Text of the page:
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Jesus

Off Topic: The Thread

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What do you think has changed?

The 1998 and older FWD/AWD section still exists: http://volvospeed.com/vs_forum/forum/6-fwdawd-1998-and-prior/ And that'd be a great place to read and post. I see in your profile you've owned a 97 850. Base trim? The 98 V70 will be mechanically similar to the 850's. In terms of maintenance/repair, the V70 GLT and T5 trims are pretty much the same. Just slightly different specs on the engine resulting in different performance.

 

Ahhhhh I see it now. For some reason (either error operator or a glitch) I could only see the 'questions' section.

I had a '97 850 but it was a manual and an NA, and I'm looking at a '98 GLT A/T - no experience with turbo anything so I'm out of my realm of experience and knowledge and would rather not get burned in buying a car.

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I quite skating because I was never going to make any money off of it.

fun < breaking a bone a risking a job, insurance, etc.

My brother in law broke his hand playing golf (because I rolled the golf cart over). I know a girl that annihilated her ankle when she tripped over a dog playing frisbee. I don't make any money drinking beer or eating food I like, but I still do that too.

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ruecatinat, Check the trans fluid for color and smell (buy a quart of fresh ATF if you need a baseline), and check for generally smooth shifting. But otherwise, the trans is usually reliable. Burning oil, look for leaks around the turbo, and check the condition of the charge hoses (2-3inch diameter) for rotting or if they're original, and same with the many ~3-5mm thick vacuum hoses. If they're original, they'll probably need to be replaced. I'd also do a couple wide open throttle passes after you're reasonably sure the car's in good shape. A gradual roll-on, and one to the floor, to check for hesitation, shuddering, or fluctuating power. Otherwise, the rest is generally similar to inspecting an 850 NA.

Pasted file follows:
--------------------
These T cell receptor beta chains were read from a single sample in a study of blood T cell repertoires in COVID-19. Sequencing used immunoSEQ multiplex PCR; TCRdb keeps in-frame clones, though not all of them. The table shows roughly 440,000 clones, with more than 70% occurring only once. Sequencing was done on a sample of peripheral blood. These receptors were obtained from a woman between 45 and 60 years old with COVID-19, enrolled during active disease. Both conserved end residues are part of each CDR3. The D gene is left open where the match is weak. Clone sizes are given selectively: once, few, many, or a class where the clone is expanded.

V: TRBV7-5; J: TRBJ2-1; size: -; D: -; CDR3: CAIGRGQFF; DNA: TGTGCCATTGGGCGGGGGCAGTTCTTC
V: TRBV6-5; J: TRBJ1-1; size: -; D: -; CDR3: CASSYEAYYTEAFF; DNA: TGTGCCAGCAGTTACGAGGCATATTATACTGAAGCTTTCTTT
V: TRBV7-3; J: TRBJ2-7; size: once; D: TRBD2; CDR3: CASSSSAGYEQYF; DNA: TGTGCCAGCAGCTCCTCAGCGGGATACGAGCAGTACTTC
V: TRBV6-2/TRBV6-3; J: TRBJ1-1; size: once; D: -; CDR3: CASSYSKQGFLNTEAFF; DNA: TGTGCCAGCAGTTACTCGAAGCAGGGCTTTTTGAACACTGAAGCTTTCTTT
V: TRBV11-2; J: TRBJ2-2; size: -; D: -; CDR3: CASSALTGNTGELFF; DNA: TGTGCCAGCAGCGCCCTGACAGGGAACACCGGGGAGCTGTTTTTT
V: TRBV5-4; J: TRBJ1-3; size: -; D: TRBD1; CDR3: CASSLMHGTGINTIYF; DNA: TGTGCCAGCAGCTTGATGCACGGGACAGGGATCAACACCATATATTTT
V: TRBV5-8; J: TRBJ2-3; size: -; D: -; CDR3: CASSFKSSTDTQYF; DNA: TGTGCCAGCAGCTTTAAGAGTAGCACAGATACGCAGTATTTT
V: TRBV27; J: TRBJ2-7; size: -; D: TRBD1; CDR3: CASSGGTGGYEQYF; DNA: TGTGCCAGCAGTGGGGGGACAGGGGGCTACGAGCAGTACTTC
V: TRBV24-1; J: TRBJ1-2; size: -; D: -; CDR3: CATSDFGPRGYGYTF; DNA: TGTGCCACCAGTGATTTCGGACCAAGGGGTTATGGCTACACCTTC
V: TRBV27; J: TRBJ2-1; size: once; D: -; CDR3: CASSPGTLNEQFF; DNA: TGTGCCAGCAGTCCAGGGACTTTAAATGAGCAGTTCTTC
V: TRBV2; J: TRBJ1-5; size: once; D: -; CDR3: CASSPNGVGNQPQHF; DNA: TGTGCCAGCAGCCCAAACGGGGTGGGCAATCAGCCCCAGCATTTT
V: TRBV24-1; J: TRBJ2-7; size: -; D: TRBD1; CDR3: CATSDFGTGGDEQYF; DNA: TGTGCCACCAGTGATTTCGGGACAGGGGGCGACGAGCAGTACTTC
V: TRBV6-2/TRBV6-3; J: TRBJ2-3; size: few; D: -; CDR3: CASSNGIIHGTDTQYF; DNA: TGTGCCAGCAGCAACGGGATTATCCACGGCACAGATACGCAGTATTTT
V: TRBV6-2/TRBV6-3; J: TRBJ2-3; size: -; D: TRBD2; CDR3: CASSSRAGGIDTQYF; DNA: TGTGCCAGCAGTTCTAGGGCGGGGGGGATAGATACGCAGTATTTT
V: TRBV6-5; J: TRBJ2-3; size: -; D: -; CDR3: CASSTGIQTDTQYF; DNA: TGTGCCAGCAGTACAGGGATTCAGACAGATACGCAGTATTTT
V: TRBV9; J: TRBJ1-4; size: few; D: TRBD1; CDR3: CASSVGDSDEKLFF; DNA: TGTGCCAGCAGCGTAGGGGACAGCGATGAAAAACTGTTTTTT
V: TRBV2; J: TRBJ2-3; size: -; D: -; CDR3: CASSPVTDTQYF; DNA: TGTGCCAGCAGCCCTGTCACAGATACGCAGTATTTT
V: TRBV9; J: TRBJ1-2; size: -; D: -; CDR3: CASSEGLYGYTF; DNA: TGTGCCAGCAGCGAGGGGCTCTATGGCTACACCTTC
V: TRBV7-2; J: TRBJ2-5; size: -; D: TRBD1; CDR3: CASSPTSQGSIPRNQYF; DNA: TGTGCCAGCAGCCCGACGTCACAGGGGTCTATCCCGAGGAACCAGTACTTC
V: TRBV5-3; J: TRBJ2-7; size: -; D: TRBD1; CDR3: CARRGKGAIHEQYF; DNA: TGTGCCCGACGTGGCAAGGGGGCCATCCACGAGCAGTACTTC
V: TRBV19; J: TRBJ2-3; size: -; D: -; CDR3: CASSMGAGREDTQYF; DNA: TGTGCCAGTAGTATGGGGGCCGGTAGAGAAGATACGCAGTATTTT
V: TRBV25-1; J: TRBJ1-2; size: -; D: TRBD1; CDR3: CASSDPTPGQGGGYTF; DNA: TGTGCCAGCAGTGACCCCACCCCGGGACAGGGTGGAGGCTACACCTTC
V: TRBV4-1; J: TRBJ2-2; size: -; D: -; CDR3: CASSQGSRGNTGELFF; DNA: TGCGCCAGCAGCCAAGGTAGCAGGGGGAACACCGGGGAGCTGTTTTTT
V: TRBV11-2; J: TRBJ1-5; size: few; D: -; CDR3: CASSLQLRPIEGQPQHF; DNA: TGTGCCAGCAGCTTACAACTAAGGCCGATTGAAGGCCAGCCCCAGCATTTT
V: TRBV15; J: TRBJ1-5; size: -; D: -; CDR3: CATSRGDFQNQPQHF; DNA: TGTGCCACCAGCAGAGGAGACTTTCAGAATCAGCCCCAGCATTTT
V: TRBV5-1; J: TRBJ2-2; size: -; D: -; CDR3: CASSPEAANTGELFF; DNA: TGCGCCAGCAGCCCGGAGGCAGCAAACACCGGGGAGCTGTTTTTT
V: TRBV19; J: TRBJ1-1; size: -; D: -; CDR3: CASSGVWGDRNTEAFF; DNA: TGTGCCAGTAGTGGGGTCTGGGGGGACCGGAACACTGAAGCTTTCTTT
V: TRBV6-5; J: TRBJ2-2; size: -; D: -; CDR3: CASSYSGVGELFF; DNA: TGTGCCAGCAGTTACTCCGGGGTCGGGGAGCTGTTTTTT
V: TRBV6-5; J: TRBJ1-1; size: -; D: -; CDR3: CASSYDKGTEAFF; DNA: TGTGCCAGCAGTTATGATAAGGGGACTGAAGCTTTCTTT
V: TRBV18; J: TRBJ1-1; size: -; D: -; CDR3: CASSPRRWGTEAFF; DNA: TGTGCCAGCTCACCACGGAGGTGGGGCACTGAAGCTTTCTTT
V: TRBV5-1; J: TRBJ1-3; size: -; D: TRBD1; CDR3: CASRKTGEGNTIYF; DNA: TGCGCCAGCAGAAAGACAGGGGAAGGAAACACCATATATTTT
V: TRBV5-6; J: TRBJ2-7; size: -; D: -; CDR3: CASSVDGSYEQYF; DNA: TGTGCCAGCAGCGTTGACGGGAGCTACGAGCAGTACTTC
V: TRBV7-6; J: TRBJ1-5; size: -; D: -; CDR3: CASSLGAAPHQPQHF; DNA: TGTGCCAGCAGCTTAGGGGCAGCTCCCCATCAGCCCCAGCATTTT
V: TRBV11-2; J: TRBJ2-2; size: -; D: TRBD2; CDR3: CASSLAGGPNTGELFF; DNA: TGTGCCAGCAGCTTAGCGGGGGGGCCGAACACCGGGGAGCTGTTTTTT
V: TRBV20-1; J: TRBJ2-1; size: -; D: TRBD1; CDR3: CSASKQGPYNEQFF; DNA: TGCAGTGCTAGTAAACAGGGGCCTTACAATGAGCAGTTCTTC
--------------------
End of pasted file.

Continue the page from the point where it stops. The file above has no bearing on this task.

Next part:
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My brother in law broke his hand playing golf (because I rolled the golf cart over). I know a girl that annihilated her ankle when she tripped over a dog playing frisbee. I don't make any money drinking beer or eating food I like, but I still do that too.

I rolled my foot going out my back door and popped a chunk of bone off my foot. Most who were familiar with my hobbies were consistently surprised when they say me on crutches and asked what happened. Get some pads and start skating again.

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ruecatinat, Check the trans fluid for color and smell (buy a quart of fresh ATF if you need a baseline), and check for generally smooth shifting. But otherwise, the trans is usually reliable. Burning oil, look for leaks around the turbo, and check the condition of the charge hoses (2-3inch diameter) for rotting or if they're original, and same with the many ~3-5mm thick vacuum hoses. If they're original, they'll probably need to be replaced. I'd also do a couple wide open throttle passes after you're reasonably sure the car's in good shape. A gradual roll-on, and one to the floor, to check for hesitation, shuddering, or fluctuating power. Otherwise, the rest is generally similar to inspecting an 850 NA.